MSTERDAM/LONDON (Reuters) – Shares in Northumbrian Water (NWG.L) jumped on Monday after a report that a Canadian pension fund could take it private, following a favourable review of water bills by British regulator Ofwat in November.
Northumbrian shares rose as much as 14 percent on Monday following a report Ontario Teachers Pension Plan (OTPP), its biggest shareholder, with a 27 percent stake, was planning a 1.7 billion pound ($2.77 billion) bid.
In a trading update on Monday, Northumbrian did not comment on a possible OTPP bid but said it expected group revenue for 2009/10 to be in line with the previous financial year. A spokeswoman for OTPP declined to comment.
Ofwat called in November for an overall cut in bills of just under 1 percent over the period to 2015, reassuring the water companies, which had feared bigger cuts.
With the five-year review complete, investors now have the visibility they need to assess Northumbrian’s potential.
Northumbrian, which provides 4.4 million customers with water in northeast and southeast England, has said it expects to maintain its current policy of increasing dividends by 3 percent a year before inflation.
In its trading update, Northumbrian also said its net debt is expected to be around 2.26 billion pounds as of March 31 and that the group was in a strong funding position with sufficient resources to meet its requirements for the next two years.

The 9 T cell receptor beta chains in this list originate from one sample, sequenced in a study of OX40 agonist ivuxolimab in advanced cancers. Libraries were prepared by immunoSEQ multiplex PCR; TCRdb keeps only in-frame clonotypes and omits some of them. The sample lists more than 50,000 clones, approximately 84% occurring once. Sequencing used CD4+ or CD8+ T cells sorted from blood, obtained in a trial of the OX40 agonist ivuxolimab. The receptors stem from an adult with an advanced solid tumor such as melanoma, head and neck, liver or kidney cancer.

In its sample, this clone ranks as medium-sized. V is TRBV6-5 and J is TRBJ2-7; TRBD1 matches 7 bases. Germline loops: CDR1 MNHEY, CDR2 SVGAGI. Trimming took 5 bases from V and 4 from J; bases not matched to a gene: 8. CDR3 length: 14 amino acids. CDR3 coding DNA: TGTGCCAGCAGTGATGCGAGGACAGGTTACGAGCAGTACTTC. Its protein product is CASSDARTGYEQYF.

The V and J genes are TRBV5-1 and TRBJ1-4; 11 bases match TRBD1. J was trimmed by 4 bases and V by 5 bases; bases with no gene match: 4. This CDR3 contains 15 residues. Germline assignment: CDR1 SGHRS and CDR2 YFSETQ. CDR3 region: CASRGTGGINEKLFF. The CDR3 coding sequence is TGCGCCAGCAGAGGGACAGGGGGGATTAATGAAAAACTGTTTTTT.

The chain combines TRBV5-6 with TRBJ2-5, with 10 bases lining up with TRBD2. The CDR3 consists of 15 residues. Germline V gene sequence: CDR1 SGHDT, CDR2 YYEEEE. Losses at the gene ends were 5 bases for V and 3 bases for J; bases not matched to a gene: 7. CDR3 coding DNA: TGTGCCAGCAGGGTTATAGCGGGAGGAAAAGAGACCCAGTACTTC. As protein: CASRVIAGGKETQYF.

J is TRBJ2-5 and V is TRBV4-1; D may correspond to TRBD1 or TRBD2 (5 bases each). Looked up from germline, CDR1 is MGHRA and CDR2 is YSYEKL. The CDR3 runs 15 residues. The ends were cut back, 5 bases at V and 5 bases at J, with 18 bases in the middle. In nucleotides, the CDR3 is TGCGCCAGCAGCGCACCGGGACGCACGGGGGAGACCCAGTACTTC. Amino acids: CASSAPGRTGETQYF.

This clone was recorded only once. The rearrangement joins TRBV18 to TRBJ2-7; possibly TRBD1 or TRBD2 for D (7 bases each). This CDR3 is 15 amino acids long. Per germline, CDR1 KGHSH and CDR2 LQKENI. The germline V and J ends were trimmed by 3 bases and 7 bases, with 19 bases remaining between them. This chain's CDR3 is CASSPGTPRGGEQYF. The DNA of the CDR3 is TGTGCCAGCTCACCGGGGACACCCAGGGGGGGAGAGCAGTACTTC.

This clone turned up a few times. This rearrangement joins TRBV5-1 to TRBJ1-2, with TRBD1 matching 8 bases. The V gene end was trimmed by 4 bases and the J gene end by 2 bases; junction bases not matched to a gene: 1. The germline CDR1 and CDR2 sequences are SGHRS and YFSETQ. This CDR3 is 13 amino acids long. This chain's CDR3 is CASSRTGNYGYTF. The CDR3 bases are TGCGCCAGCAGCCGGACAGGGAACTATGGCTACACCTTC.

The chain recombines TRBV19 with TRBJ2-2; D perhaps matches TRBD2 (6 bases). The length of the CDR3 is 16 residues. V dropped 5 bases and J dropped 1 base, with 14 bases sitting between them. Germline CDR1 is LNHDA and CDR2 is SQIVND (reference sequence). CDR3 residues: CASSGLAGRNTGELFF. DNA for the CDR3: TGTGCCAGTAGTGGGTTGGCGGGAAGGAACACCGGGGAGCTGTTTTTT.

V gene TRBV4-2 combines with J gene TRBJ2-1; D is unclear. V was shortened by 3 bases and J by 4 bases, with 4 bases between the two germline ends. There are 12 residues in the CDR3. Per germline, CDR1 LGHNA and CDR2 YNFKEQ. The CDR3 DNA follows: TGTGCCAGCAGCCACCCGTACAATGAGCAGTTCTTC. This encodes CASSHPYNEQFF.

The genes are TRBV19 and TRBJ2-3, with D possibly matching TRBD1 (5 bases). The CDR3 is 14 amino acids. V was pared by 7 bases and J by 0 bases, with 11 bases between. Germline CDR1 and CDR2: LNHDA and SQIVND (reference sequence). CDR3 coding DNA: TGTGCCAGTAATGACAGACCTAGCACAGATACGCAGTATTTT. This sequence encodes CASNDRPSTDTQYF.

“A bid of 325 pence has a regulated asset value multiple in excess of 1.10 times,” Evo Securities analyst Lakis Athanasiou said in a note. “If confirmed, this will establish a higher trading range for the other water stocks.”
Shares in Northumbrian were trading at 289.5 pence at 1611 GMT, up 11.9 percent. Shares in the other two listed UK water companies, United Utilities (UU.L) and Severn Trent (SVT.L), were also up between 2.8 and 3.8 percent.
British water companies were the last of many state assets to be privatised during the 1980s, but now only the three remain listed.
This is because the regulatory framework and the monopolistic nature of the assets has appealed to infrastructure investors seeking long-term stable cashflows.
For example, Thames Water was bought by a group of infrastructure funds led by Australia’s Macquarie (MQG.AX) in December 2006, while in October 2007 another group of infrastructure funds led by JP Morgan took over Southern Water.
“This is a very attractive sector if you can get affordable debt, and clearly there will be people that are doing the math and discovering they can make better returns by taking them private,” said Stephen Tupper, a regulatory lawyer at Greenberg Traurig Maher.
However, jubilance among investors that the remaining water companies may also attract lucrative offers may be tempered by the impact their dividend policy has had on their credit status, which in turn affects financing costs.
Last week Standard & Poor’s cut the long-term credit rating of United Utilities from A- to BBB+ after assessing the company’s draft business plan for the regulatory period to 2015. ($1 = 0.6147 pound)
By Greg Roumeliotis and Myles Neligan
(Editing by Will Waterman)